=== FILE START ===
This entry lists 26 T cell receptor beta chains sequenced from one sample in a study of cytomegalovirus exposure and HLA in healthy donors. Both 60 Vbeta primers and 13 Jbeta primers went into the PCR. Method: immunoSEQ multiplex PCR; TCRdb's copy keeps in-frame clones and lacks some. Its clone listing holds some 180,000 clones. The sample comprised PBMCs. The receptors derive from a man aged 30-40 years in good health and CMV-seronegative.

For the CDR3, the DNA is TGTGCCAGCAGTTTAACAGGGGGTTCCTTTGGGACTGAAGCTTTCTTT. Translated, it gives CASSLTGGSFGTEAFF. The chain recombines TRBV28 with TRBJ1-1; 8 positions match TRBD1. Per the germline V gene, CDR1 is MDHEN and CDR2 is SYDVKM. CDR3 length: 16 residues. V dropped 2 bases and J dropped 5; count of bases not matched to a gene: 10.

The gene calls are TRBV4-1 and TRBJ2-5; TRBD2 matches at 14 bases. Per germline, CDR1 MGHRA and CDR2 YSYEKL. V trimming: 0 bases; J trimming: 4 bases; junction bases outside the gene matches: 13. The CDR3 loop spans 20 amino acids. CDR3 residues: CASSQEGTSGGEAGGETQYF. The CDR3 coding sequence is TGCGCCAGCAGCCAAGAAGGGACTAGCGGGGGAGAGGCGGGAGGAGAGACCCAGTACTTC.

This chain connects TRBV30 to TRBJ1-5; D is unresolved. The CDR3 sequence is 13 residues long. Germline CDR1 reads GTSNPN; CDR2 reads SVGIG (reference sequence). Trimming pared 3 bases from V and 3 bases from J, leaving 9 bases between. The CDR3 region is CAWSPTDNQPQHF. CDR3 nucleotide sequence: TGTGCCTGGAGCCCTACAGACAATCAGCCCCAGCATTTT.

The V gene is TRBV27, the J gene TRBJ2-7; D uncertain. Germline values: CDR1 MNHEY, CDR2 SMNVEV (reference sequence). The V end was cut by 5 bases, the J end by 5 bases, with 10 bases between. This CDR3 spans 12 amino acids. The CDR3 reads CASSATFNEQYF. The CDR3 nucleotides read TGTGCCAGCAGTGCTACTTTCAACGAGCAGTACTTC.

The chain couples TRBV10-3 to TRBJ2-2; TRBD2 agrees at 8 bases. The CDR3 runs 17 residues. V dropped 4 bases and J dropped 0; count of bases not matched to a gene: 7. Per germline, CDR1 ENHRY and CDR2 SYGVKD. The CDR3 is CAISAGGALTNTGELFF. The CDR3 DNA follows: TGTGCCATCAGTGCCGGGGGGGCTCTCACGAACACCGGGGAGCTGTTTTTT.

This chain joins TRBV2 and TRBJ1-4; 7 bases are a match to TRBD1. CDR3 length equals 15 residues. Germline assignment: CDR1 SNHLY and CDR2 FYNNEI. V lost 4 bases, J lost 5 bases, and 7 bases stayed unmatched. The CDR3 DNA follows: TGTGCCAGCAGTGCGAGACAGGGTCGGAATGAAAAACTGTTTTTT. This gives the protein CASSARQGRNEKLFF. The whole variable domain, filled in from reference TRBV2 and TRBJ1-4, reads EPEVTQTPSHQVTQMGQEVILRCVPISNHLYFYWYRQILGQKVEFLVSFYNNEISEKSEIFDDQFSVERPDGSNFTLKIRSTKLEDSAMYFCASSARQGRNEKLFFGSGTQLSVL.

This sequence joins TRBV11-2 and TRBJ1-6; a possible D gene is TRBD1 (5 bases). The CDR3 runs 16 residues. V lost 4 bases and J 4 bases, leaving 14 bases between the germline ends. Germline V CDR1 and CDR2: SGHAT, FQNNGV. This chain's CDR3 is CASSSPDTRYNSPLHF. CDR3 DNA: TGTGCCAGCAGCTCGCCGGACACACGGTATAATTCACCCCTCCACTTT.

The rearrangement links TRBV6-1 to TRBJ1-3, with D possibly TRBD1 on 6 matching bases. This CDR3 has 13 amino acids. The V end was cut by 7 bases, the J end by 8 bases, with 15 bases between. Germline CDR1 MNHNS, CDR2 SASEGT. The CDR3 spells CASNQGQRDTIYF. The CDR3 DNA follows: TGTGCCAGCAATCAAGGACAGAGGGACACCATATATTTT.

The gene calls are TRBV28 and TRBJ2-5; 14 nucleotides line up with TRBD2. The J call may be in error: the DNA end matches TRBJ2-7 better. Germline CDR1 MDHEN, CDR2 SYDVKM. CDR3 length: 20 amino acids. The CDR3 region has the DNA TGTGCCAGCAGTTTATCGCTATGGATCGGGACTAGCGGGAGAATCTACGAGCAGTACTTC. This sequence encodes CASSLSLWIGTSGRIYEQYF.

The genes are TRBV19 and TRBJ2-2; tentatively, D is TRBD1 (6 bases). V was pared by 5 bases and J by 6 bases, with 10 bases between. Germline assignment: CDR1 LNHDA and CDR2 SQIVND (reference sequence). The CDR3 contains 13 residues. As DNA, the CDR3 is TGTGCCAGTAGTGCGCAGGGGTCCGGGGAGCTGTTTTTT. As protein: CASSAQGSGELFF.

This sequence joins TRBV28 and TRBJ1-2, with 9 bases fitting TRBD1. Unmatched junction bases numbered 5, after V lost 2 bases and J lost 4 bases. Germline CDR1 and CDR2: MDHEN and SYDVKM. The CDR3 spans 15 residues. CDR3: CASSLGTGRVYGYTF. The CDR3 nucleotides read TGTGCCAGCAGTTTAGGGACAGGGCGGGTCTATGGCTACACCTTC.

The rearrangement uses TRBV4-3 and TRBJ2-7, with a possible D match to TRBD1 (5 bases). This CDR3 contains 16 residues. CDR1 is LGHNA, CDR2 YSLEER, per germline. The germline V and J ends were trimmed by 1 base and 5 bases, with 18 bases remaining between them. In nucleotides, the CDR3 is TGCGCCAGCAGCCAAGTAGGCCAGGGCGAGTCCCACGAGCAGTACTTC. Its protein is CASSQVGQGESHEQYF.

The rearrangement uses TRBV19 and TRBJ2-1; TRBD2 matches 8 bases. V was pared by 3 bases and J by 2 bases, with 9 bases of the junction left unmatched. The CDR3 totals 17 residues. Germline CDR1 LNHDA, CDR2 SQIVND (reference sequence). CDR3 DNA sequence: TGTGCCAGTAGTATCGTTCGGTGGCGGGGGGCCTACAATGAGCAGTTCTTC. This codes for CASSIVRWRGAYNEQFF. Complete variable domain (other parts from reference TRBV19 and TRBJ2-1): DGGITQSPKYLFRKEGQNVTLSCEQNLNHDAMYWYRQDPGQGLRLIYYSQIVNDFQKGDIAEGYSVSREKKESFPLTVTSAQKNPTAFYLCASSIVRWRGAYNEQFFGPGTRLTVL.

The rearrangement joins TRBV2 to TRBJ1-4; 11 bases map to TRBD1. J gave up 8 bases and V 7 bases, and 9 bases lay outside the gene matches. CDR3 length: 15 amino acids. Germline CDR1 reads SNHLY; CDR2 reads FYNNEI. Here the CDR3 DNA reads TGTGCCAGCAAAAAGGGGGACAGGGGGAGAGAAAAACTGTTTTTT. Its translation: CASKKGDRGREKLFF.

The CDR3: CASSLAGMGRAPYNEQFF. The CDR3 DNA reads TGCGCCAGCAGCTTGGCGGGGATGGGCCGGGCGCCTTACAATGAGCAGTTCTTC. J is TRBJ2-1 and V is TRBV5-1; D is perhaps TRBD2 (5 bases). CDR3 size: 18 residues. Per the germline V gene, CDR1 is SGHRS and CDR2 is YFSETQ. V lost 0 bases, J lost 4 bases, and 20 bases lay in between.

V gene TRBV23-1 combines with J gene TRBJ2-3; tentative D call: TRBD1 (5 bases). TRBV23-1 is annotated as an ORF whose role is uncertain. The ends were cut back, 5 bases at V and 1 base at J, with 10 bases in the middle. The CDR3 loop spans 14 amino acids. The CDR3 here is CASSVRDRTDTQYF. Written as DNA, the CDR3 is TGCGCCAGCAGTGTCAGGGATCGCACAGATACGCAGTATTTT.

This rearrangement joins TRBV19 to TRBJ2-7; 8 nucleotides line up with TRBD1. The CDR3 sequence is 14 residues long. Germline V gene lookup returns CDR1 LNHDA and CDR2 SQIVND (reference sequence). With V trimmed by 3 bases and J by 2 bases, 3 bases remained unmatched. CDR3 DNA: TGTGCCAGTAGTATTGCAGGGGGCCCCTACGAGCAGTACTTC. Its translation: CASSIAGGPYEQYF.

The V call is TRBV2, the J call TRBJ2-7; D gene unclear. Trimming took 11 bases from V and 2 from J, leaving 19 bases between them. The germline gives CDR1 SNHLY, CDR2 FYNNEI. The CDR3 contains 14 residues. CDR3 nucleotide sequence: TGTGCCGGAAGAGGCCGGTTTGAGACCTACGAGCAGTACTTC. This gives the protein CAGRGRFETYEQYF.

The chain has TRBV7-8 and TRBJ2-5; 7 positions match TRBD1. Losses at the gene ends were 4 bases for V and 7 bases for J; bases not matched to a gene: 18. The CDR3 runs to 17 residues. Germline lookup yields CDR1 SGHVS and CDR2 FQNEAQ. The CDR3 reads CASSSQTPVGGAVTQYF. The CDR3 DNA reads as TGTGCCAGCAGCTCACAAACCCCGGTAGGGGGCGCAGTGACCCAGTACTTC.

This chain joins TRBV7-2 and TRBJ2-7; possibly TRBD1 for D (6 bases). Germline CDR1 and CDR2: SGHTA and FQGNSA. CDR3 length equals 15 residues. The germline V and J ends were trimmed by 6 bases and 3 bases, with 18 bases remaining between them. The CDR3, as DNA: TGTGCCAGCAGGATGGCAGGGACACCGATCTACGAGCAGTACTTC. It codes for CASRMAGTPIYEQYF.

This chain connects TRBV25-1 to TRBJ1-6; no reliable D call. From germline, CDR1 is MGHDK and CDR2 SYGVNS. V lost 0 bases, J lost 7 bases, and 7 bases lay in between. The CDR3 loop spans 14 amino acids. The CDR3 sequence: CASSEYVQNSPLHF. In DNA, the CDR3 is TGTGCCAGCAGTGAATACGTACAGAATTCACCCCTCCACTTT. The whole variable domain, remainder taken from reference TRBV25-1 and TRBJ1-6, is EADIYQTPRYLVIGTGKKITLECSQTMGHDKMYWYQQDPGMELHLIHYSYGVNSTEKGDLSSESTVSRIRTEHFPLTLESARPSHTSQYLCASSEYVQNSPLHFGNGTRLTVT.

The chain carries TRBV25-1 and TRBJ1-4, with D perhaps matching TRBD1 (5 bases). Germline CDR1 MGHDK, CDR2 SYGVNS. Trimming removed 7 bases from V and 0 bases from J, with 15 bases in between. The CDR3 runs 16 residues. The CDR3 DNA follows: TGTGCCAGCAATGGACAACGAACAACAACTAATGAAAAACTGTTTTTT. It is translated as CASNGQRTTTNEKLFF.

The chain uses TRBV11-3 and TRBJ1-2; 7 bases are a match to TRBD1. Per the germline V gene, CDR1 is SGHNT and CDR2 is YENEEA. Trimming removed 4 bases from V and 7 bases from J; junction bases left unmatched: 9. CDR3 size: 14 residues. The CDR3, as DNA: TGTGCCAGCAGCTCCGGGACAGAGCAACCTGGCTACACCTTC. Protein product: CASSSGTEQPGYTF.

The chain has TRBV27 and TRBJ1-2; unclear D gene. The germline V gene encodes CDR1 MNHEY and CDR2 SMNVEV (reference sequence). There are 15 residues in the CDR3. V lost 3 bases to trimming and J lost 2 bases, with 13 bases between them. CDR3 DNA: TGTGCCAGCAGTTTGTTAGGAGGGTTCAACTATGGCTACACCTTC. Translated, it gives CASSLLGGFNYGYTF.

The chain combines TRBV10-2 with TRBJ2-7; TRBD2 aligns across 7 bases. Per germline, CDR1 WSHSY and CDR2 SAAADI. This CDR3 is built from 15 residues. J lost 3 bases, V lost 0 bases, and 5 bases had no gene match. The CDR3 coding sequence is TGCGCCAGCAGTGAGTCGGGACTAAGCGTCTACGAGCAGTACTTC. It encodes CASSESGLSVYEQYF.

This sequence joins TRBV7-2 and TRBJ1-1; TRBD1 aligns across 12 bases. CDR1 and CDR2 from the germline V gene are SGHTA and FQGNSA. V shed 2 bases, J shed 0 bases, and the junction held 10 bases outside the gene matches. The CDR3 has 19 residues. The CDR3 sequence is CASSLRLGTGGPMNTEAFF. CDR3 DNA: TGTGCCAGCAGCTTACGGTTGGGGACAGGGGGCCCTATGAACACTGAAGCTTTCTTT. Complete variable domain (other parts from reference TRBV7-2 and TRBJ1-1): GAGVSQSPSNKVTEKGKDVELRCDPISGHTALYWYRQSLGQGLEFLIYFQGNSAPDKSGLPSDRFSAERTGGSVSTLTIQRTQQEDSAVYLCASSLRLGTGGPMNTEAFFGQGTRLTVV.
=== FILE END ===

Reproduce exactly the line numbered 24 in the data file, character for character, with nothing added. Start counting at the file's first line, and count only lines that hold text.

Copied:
The chain uses TRBV11-3 and TRBJ1-2; 7 bases are a match to TRBD1. Per the germline V gene, CDR1 is SGHNT and CDR2 is YENEEA. Trimming removed 4 bases from V and 7 bases from J; junction bases left unmatched: 9. CDR3 size: 14 residues. The CDR3, as DNA: TGTGCCAGCAGCTCCGGGACAGAGCAACCTGGCTACACCTTC. Protein product: CASSSGTEQPGYTF.